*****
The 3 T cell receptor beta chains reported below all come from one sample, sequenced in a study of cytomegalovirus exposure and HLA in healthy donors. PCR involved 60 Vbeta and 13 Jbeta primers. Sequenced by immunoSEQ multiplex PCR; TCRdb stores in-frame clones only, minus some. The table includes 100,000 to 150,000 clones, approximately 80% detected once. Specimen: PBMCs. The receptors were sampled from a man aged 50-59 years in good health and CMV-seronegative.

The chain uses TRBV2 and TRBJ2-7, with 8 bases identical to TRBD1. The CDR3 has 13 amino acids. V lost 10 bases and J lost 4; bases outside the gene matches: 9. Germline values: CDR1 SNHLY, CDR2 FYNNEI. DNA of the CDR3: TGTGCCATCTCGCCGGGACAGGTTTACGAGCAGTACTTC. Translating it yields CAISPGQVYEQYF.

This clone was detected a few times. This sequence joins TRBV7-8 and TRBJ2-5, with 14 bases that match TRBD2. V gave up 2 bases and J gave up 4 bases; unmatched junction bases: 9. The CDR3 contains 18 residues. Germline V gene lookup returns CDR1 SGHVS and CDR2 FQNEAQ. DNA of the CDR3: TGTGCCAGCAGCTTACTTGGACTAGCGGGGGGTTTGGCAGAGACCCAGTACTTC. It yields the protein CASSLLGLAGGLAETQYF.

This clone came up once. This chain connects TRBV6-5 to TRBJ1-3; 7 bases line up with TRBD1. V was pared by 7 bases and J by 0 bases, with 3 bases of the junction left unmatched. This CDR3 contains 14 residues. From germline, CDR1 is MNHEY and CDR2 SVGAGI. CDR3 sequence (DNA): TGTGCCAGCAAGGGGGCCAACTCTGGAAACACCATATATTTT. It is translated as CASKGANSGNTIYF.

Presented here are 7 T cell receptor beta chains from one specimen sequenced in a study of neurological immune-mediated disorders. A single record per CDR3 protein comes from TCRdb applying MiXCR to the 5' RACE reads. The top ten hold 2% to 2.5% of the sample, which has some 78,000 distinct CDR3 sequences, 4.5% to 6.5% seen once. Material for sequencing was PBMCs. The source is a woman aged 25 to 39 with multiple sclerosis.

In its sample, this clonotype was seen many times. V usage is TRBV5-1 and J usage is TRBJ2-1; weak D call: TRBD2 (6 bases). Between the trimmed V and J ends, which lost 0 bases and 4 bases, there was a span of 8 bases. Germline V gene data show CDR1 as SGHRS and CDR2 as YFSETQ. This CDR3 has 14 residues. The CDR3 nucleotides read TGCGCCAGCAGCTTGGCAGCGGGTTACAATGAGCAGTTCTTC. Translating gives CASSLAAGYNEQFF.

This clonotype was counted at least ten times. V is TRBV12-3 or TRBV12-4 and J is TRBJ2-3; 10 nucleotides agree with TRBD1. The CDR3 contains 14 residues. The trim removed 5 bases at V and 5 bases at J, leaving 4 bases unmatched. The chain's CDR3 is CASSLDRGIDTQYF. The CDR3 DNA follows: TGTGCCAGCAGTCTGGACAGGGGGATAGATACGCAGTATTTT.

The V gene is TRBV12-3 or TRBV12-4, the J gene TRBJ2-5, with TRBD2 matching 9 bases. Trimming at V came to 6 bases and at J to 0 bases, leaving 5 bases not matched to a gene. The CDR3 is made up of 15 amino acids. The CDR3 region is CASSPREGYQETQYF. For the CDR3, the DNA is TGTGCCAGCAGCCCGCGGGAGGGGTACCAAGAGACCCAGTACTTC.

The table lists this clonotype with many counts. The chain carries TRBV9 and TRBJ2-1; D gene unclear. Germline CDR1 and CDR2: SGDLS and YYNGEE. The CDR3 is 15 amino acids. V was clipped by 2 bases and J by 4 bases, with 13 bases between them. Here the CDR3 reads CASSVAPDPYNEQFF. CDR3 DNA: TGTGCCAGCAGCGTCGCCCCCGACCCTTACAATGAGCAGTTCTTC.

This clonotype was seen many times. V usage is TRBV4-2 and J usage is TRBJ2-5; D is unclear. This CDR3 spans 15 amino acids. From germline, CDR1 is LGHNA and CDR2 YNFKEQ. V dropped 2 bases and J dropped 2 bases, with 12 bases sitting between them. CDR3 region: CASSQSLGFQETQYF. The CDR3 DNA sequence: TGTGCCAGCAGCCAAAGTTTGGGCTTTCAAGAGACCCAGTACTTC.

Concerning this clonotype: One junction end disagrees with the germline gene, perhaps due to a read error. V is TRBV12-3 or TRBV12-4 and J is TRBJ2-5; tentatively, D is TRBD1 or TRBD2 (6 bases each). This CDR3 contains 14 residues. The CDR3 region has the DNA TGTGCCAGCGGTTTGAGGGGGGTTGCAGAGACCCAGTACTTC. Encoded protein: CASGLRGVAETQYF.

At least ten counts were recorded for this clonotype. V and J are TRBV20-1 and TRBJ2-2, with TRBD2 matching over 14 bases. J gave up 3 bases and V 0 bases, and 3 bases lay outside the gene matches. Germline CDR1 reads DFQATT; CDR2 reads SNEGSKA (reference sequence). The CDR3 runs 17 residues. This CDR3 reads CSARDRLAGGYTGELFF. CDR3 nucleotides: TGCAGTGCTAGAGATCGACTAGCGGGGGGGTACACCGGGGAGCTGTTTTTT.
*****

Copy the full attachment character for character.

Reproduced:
The 3 T cell receptor beta chains reported below all come from one sample, sequenced in a study of cytomegalovirus exposure and HLA in healthy donors. PCR involved 60 Vbeta and 13 Jbeta primers. Sequenced by immunoSEQ multiplex PCR; TCRdb stores in-frame clones only, minus some. The table includes 100,000 to 150,000 clones, approximately 80% detected once. Specimen: PBMCs. The receptors were sampled from a man aged 50-59 years in good health and CMV-seronegative.

The chain uses TRBV2 and TRBJ2-7, with 8 bases identical to TRBD1. The CDR3 has 13 amino acids. V lost 10 bases and J lost 4; bases outside the gene matches: 9. Germline values: CDR1 SNHLY, CDR2 FYNNEI. DNA of the CDR3: TGTGCCATCTCGCCGGGACAGGTTTACGAGCAGTACTTC. Translating it yields CAISPGQVYEQYF.

This clone was detected a few times. This sequence joins TRBV7-8 and TRBJ2-5, with 14 bases that match TRBD2. V gave up 2 bases and J gave up 4 bases; unmatched junction bases: 9. The CDR3 contains 18 residues. Germline V gene lookup returns CDR1 SGHVS and CDR2 FQNEAQ. DNA of the CDR3: TGTGCCAGCAGCTTACTTGGACTAGCGGGGGGTTTGGCAGAGACCCAGTACTTC. It yields the protein CASSLLGLAGGLAETQYF.

This clone came up once. This chain connects TRBV6-5 to TRBJ1-3; 7 bases line up with TRBD1. V was pared by 7 bases and J by 0 bases, with 3 bases of the junction left unmatched. This CDR3 contains 14 residues. From germline, CDR1 is MNHEY and CDR2 SVGAGI. CDR3 sequence (DNA): TGTGCCAGCAAGGGGGCCAACTCTGGAAACACCATATATTTT. It is translated as CASKGANSGNTIYF.

Presented here are 7 T cell receptor beta chains from one specimen sequenced in a study of neurological immune-mediated disorders. A single record per CDR3 protein comes from TCRdb applying MiXCR to the 5' RACE reads. The top ten hold 2% to 2.5% of the sample, which has some 78,000 distinct CDR3 sequences, 4.5% to 6.5% seen once. Material for sequencing was PBMCs. The source is a woman aged 25 to 39 with multiple sclerosis.

In its sample, this clonotype was seen many times. V usage is TRBV5-1 and J usage is TRBJ2-1; weak D call: TRBD2 (6 bases). Between the trimmed V and J ends, which lost 0 bases and 4 bases, there was a span of 8 bases. Germline V gene data show CDR1 as SGHRS and CDR2 as YFSETQ. This CDR3 has 14 residues. The CDR3 nucleotides read TGCGCCAGCAGCTTGGCAGCGGGTTACAATGAGCAGTTCTTC. Translating gives CASSLAAGYNEQFF.

This clonotype was counted at least ten times. V is TRBV12-3 or TRBV12-4 and J is TRBJ2-3; 10 nucleotides agree with TRBD1. The CDR3 contains 14 residues. The trim removed 5 bases at V and 5 bases at J, leaving 4 bases unmatched. The chain's CDR3 is CASSLDRGIDTQYF. The CDR3 DNA follows: TGTGCCAGCAGTCTGGACAGGGGGATAGATACGCAGTATTTT.

The V gene is TRBV12-3 or TRBV12-4, the J gene TRBJ2-5, with TRBD2 matching 9 bases. Trimming at V came to 6 bases and at J to 0 bases, leaving 5 bases not matched to a gene. The CDR3 is made up of 15 amino acids. The CDR3 region is CASSPREGYQETQYF. For the CDR3, the DNA is TGTGCCAGCAGCCCGCGGGAGGGGTACCAAGAGACCCAGTACTTC.

The table lists this clonotype with many counts. The chain carries TRBV9 and TRBJ2-1; D gene unclear. Germline CDR1 and CDR2: SGDLS and YYNGEE. The CDR3 is 15 amino acids. V was clipped by 2 bases and J by 4 bases, with 13 bases between them. Here the CDR3 reads CASSVAPDPYNEQFF. CDR3 DNA: TGTGCCAGCAGCGTCGCCCCCGACCCTTACAATGAGCAGTTCTTC.

This clonotype was seen many times. V usage is TRBV4-2 and J usage is TRBJ2-5; D is unclear. This CDR3 spans 15 amino acids. From germline, CDR1 is LGHNA and CDR2 YNFKEQ. V dropped 2 bases and J dropped 2 bases, with 12 bases sitting between them. CDR3 region: CASSQSLGFQETQYF. The CDR3 DNA sequence: TGTGCCAGCAGCCAAAGTTTGGGCTTTCAAGAGACCCAGTACTTC.

Concerning this clonotype: One junction end disagrees with the germline gene, perhaps due to a read error. V is TRBV12-3 or TRBV12-4 and J is TRBJ2-5; tentatively, D is TRBD1 or TRBD2 (6 bases each). This CDR3 contains 14 residues. The CDR3 region has the DNA TGTGCCAGCGGTTTGAGGGGGGTTGCAGAGACCCAGTACTTC. Encoded protein: CASGLRGVAETQYF.

At least ten counts were recorded for this clonotype. V and J are TRBV20-1 and TRBJ2-2, with TRBD2 matching over 14 bases. J gave up 3 bases and V 0 bases, and 3 bases lay outside the gene matches. Germline CDR1 reads DFQATT; CDR2 reads SNEGSKA (reference sequence). The CDR3 runs 17 residues. This CDR3 reads CSARDRLAGGYTGELFF. CDR3 nucleotides: TGCAGTGCTAGAGATCGACTAGCGGGGGGGTACACCGGGGAGCTGTTTTTT.